Welcome to Race on Campus. While many community colleges are suffering from enrollment declines, Tohono O’odham Community College is experiencing a surge. This is, in part, because the pandemic prompted the college to offer students from about 55 tribal nations to enroll in tuition-free online courses. Now, the college is grappling with a different challenge: What happens when there’s less federal aid and in-person classes resume?

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A Welcome Influx

Deep in the Sonoran Desert, less than 30 miles from the Arizona-Mexico border, the Tohono O’odham Community College campus is quiet these days, but it’s buzzing online.

Students from around 55 tribal nations are logging on for tuition-free courses most wouldn’t have had access to before the Covid-19 pandemic struck. Back in the spring of 2020, nearly all of the college’s classes were held in person at the remote, rural campus, established in 1998 as the center for higher education for the Tohono O’odham Nation. About 90 percent of its students were members of the nation, whose land stretches across a section of southwestern Arizona that’s the size of Connecticut.

The main campus of Tohono O’odham Community College is in a remote area less than 30 miles from the Arizona-Mexico border.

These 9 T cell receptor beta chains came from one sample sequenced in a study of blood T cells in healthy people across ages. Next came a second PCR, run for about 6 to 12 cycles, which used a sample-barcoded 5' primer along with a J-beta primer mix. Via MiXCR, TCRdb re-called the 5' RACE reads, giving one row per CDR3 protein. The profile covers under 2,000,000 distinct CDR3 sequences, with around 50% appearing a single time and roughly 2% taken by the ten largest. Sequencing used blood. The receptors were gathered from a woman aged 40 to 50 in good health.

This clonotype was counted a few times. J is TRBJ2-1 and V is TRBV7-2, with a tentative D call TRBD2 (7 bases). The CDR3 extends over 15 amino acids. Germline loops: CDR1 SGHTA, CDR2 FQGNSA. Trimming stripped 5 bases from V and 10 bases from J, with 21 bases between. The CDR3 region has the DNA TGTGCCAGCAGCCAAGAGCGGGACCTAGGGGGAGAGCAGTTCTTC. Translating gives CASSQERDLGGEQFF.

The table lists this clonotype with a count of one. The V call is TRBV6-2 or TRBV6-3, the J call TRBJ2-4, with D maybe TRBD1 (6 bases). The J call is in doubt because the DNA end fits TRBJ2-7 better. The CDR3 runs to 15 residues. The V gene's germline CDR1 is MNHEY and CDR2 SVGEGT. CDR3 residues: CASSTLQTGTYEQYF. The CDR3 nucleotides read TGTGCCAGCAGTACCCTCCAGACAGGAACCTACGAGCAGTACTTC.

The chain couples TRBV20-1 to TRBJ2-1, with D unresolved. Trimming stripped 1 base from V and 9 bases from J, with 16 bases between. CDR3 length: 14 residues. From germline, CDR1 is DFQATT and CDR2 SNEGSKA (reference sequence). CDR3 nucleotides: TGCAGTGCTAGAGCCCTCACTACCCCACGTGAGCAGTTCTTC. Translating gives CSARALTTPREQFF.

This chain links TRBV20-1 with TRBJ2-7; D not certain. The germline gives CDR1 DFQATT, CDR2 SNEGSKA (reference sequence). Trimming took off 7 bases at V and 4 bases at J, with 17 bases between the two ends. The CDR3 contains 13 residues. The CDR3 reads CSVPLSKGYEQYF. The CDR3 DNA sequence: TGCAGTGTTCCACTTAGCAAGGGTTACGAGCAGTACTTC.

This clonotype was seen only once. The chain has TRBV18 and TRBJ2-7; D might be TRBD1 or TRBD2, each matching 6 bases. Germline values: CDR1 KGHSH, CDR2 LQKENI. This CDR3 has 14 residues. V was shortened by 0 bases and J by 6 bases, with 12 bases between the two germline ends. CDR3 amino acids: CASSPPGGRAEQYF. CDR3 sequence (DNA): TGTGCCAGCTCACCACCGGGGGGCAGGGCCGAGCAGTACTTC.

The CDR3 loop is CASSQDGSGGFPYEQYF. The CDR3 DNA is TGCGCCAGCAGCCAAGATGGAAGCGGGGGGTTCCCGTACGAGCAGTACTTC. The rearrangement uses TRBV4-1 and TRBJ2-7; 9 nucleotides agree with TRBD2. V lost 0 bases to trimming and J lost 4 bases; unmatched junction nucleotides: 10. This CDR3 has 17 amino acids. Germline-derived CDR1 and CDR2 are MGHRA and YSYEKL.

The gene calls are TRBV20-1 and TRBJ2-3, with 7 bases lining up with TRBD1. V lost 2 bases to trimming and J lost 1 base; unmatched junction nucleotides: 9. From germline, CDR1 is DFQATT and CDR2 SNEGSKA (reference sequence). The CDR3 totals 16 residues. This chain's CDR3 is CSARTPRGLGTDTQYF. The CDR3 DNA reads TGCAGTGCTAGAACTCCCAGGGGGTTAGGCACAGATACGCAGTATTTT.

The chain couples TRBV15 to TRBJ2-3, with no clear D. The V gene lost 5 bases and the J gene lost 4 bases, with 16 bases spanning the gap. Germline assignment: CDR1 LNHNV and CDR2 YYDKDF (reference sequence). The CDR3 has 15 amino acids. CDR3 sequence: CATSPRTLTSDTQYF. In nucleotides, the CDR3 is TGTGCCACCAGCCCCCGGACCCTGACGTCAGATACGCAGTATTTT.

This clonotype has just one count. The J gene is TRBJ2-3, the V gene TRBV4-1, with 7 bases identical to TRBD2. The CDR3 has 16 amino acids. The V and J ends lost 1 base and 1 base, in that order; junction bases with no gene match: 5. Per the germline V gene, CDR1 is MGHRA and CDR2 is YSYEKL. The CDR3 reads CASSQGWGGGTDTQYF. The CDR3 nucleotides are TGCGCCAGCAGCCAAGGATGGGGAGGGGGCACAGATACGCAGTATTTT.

The main campus of Tohono O’odham Community College is in a remote area less than 30 miles from the Arizona-Mexico border.

Since the pandemic forced faculty members to move classes online — many for the first time — the number of tribal nations represented at this tiny college has skyrocketed from about nine to 55. Meanwhile, enrollment has nearly doubled, from 470 in spring 2020 to 927 today.

At a time when community colleges nationally are suffering from steep declines in enrollment, and some tribal colleges have lost as many as half of their students, the influx of new students is generally welcome. Still, the college is wrestling with existential questions.

Some administrators and faculty members worried whether the decision to offer free tuition to any Native student — not just those from the nation the college was set up to serve — risked diluting the college’s commitment to its own community. The college was able to extend that offer, which was seen as key to keeping enrollment from tanking during the pandemic, because of relief from the federal government, as well as financial support from the Tohono O’odham Nation. And what happens when the emergency federal aid dries up and more classes resume in person? Will enrollment, which was down to 211 in 2016, sharply contract?

True to Its Mission?